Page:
Soon, our partners at the Air Conditioning Contractors of America (ACCA) and the Refrigeration Service Engineers Society (RSES) unified their certification tests under the NATE umbrella. In 2000, our coalition of partners expanded to include North American Heating, Refrigeration & Air Conditioning Wholesalers Association (NHRAW), the Environmental Protection Agency (EPA) and other industry organizations. By the end of 2001, more than more than 10,000 technicians had earned NATE certification.
In the first half of the 2000s, NATE introduced electronic testing. Awareness and support of NATE began to grow. Manufacturers “dealer” programs began to include NATE as a key component. The U.S. Army awarded promotion points to soldiers who earned NATE certification and the Montgomery GI Bill approved NATE, making veterans eligible for reimbursement of test fees, a benefit that still exists today. And in a first of its kind decision in 2005, the city council of Terre Haute, Indiana amended its city contractor licensing code to require NATE certification.
The second half of the decade saw New Hampshire and Texas each include NATE as part of its state licensing process, while NATE expanded its specialty certification suite to include hydronic heating, and commercial refrigeration. During this time, we also introduced the highest-level NATE certification to date—the Senior Efficiency Analyst certification—to test a technician’s knowledge of the installation, service, maintenance, and repair of HVACR system to maintain high levels of energy efficiency. Consumer awareness of NATE was growing and NATE worked to build on that awareness with the launching of the www.hvacradvice.com consumer website to help homeowners find contractors with NATE-certified technicians.
Today, there are over 32,000 NATE-certified HVACR technicians providing world class service and installations throughout North America and the numbers continue to grow. Our growth over the years does not mean we can rest our laurels. Quite the contrary. Now, more than ever, we need to increase industry and consumer awareness of the benefits of technicians holding NATE certification. According to the U.S. Bureau of Labor Statistics Occupational Outlook Handbook 2012-2013, the number of HVACR technician jobs is forecast to grow at a rate of 34 percent — triple the national average. Recently, Fluke Corp. and its Workforce Trends 2012 survey found that 85 percent of industry employers found it “difficult or very difficult” to find entry-level workers that had acceptable skills while 38 percent of employers said candidates lacked an applicable degree or certification. Meanwhile, the new 2013 American Home Comfort Survey found that roughly 30 percent homeowners who recently had new HVACR equipment installed had to have a technician come back to solve a problem.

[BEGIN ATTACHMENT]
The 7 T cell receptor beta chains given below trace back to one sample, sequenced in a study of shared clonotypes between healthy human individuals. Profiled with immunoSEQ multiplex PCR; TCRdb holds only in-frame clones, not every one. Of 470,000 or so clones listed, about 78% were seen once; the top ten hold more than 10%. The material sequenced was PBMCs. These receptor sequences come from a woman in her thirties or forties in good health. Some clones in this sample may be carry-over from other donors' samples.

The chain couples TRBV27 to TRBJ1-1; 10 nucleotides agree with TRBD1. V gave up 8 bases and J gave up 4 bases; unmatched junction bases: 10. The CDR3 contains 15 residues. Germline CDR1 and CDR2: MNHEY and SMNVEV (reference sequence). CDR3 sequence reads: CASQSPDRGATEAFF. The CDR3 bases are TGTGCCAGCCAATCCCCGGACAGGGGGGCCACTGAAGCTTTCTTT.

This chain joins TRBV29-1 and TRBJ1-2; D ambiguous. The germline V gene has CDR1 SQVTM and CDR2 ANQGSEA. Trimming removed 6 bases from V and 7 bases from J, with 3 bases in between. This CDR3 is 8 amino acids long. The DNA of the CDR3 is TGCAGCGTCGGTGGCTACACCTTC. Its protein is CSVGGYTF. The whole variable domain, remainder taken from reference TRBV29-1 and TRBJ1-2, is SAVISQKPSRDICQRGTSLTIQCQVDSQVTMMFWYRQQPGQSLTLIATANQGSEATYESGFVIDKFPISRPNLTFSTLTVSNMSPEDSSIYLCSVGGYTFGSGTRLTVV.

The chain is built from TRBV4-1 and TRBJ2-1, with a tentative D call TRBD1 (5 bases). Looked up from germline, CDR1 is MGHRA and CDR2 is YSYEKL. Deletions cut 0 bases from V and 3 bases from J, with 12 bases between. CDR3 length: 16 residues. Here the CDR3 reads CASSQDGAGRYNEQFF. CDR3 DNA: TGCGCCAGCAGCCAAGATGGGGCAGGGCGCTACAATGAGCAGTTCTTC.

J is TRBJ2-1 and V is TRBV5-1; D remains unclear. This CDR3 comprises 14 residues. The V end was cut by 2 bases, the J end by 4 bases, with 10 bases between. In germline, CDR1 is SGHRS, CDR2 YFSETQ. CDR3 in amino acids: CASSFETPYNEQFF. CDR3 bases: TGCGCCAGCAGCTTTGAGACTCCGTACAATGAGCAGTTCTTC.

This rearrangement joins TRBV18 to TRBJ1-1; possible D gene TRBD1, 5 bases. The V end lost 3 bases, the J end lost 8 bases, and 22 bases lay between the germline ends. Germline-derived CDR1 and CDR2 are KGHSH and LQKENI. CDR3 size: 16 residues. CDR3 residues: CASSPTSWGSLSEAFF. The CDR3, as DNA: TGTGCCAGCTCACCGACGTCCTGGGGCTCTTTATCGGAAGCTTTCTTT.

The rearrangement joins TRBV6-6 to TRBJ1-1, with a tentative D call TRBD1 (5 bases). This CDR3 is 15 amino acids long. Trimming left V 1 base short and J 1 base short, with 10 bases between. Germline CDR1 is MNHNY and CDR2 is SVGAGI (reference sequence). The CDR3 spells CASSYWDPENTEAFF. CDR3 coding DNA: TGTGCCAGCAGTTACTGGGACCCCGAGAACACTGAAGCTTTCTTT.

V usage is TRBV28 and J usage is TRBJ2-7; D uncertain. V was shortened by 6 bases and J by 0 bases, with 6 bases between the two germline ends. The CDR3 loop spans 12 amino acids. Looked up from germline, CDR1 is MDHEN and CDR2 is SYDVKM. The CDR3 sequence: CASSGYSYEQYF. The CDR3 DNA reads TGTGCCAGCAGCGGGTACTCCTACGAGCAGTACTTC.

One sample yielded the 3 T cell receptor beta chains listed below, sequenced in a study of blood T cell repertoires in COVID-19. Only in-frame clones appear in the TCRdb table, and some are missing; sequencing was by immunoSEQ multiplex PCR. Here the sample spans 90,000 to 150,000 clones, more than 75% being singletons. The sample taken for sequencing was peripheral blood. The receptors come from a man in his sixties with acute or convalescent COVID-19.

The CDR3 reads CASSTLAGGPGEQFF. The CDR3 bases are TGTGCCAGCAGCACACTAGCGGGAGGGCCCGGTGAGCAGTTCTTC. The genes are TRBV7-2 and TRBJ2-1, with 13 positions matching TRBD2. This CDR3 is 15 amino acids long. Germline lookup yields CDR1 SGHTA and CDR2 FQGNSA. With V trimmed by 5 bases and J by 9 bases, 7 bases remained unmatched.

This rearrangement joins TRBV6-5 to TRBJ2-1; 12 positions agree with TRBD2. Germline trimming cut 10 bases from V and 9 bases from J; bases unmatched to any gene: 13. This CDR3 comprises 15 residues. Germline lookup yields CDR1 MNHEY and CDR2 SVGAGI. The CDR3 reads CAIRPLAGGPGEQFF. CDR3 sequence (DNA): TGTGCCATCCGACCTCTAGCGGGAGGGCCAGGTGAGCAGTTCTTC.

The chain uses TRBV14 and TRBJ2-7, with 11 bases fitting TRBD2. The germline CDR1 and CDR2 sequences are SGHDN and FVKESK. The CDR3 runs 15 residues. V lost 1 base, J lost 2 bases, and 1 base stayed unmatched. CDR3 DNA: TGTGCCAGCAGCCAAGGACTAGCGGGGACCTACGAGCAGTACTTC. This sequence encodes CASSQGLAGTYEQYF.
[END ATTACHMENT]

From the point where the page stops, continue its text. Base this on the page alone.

That is why our new vision statement – a NATE patch proudly worn on every technician’s shirt – is as relevant today as it has ever been. Simply put, while there are many qualified technicians in the field, many more are needed. It is still necessary to raise the bar for the good of the industry and NATE must continue to set the standards and certify the knowledge base for quality HVACR technicians. We know where we have been and know that the future of our industry is dependent on the continuing growth in the number of NATE-certified technicians, for they provide the assurance of continued quality service, installation, enhanced system performance, and energy efficiency.
Q: Who does NATE help and how?
- Technicians who have earned NATE certification are preferred among consumers, require fewer callbacks, and generate more income for their employers, thus earning higher wages on average and demonstrating greater value to employers than non-certified technicians.
- Contractors prefer NATE-certified technicians because they remain in the industry longer, know how to do the job right the first time and are more productive than non-certified technicians.
- Manufacturers and Distributors know that NATE certification encourages proper installation and service, which means fewer warranty returns and, ultimately, a better bottom line.
- Educators and Trainers benefit from NATE certification’s uniform testing standard.
- Utilities appreciate NATE certification’s focus on correctly installing and servicing sophisticated HVACR equipment, which saves energy and money when operating at peak efficiency.
- Consumers look for NATE certification because they are seeking knowledgeable, well-trained and highly experienced technician who will service their home heating or cooling systems.
Learn more at NateX.org.